The Microbit stands as a pint-sized computer crafted to introduce computer science and technology concepts to students across all age groups. This interactive and programmable device boasts an array of input-output features, including LED light displays, sensors, and buttons. Its design is strategically geared towards inspiring young minds to delve into the realms of digital innovation and grasp the synergy between software and hardware. Beyond the classroom, the Microbit finds versatile applications, serving as a digital watch, fitness tracker, game console, and a tool for effortlessly navigating through playlists. Programming this device is a breeze, thanks to compatibility with various coding languages such as MakeCode, Python++, and Scratch. The Microbit, in essence, is a gateway for learners to explore the dynamic intersection of technology and creativity.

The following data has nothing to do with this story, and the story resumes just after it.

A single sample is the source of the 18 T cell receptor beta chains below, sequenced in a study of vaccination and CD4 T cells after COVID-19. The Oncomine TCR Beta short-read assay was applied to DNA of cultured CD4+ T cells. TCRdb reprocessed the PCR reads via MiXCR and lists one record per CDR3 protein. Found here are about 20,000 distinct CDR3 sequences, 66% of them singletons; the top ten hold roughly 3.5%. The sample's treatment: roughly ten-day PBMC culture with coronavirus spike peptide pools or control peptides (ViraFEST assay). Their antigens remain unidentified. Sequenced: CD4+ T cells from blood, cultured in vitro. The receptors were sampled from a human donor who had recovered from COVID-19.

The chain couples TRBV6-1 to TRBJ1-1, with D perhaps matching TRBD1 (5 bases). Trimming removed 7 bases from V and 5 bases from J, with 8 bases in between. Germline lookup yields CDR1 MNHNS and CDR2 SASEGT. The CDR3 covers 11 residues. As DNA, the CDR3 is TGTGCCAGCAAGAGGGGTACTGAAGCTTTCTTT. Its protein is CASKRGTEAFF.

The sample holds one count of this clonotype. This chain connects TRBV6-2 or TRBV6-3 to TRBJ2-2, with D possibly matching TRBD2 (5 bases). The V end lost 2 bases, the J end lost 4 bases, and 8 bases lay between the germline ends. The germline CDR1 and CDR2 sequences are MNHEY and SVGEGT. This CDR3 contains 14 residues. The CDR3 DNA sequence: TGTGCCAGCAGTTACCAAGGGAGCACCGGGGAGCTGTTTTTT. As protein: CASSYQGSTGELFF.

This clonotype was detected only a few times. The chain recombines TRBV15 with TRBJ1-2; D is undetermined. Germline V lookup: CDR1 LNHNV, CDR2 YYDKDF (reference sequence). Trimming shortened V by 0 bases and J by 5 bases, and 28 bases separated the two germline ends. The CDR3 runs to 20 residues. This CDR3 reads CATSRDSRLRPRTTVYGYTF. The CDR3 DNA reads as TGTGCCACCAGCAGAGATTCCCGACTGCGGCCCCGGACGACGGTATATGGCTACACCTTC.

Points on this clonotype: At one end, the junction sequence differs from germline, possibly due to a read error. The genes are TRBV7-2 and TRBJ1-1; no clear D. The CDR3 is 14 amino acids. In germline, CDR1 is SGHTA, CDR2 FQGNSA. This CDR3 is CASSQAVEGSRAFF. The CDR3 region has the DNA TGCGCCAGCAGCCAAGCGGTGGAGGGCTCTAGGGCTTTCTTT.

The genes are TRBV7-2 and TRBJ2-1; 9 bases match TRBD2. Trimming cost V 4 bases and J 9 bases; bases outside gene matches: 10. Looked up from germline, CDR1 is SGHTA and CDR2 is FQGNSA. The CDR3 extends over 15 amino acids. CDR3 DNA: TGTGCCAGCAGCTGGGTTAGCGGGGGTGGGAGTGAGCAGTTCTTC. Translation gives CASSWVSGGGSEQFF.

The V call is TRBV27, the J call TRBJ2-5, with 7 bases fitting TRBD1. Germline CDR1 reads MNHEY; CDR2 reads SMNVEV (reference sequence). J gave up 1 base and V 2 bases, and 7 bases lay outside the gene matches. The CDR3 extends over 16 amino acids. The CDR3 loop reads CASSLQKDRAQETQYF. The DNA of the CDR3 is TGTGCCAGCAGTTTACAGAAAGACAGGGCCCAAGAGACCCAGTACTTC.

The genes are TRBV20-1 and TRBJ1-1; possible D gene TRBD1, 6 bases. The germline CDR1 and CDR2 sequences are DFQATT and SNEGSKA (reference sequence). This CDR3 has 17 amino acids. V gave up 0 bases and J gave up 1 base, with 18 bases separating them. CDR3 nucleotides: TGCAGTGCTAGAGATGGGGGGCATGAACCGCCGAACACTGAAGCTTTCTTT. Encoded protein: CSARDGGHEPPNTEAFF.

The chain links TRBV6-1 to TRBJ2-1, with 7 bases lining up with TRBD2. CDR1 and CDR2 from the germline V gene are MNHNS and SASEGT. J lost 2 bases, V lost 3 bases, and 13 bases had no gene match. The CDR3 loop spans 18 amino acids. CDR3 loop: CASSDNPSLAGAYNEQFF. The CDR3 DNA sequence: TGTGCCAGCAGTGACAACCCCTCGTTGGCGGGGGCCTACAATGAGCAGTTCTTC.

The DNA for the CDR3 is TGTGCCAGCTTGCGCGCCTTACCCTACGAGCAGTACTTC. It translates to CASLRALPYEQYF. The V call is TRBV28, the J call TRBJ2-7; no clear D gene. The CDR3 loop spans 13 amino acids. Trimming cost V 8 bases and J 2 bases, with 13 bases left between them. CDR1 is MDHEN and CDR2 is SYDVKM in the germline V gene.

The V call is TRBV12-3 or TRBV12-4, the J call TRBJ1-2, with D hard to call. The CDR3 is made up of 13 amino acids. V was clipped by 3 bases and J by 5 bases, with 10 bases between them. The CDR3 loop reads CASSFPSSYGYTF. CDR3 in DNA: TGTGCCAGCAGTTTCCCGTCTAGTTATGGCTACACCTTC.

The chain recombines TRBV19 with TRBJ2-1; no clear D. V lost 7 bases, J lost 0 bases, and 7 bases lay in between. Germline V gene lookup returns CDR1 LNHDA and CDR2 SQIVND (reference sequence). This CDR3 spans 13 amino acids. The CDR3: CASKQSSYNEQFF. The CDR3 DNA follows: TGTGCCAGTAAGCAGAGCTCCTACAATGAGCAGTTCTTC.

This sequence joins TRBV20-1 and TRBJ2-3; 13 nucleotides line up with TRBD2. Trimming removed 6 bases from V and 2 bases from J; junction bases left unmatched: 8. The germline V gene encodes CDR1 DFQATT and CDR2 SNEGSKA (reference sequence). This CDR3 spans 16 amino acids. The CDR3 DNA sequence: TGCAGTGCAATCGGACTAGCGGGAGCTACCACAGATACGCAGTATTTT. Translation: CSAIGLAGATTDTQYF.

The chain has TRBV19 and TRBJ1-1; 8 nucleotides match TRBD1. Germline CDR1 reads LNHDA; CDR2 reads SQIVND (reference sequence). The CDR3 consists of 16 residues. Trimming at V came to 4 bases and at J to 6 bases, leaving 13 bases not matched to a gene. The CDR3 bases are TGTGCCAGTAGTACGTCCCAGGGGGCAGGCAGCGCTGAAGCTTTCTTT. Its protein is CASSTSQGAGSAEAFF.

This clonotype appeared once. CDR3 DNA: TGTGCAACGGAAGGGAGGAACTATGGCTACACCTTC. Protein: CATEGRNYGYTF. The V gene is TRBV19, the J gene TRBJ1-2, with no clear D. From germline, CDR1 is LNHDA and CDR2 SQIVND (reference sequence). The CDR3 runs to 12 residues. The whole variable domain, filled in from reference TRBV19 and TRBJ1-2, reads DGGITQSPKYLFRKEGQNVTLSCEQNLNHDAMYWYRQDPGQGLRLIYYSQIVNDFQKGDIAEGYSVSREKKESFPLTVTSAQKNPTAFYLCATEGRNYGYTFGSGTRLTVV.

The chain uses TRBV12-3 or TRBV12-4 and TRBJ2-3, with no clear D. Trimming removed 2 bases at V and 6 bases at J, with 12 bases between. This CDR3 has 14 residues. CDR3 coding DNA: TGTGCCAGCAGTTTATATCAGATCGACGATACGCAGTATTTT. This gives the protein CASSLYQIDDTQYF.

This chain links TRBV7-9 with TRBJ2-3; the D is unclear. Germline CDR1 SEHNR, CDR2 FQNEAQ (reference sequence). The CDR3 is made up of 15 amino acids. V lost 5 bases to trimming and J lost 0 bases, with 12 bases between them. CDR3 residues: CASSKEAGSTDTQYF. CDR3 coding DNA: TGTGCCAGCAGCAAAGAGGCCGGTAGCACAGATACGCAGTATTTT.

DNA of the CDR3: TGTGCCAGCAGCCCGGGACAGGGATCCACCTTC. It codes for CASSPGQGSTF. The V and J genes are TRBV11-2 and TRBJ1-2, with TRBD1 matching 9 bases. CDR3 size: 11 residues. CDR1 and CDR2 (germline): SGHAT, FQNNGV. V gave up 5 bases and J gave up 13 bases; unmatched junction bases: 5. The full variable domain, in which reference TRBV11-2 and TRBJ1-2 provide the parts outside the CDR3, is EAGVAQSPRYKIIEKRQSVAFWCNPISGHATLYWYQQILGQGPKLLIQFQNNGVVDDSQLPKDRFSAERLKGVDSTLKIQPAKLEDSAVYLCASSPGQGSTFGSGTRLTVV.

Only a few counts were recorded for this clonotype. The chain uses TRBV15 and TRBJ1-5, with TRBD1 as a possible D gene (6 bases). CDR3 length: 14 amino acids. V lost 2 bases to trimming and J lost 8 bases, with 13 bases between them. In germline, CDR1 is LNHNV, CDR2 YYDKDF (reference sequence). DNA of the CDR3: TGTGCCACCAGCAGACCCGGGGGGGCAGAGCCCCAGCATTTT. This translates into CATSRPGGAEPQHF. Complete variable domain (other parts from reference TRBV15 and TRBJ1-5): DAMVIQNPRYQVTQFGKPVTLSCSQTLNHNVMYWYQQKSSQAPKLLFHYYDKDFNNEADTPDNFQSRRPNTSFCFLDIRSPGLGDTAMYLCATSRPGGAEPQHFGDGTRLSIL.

2. What type of device is a microbit?

    Labeled as a single-board computer (SBC), the micro:bit is an electronic device that seamlessly integrates a central processing unit (CPU), memory, storage, and input/output (I/O) interfaces onto a singular circuit board. More precisely, it is an open-source hardware ARM-based embedded system meticulously crafted for educational purposes. Boasting an LED display, buttons, sensors, and a diverse range of input/output options, the micro:bit emerges as a versatile tool adept at serving both educational needs and as a dynamic platform for creative projects.

    3. Is Microbit a PCB?

    Yes, the micro:bit serves as a printed circuit board (PCB). This compact and programmable open-source hardware platform is specifically crafted to impart computer science and electronics concepts to students. Positioned as a single-board computer (SBC), it boasts an ARM Cortex-M0 processor, along with an array of features including an LED display, buttons, sensors, and various input/output ports.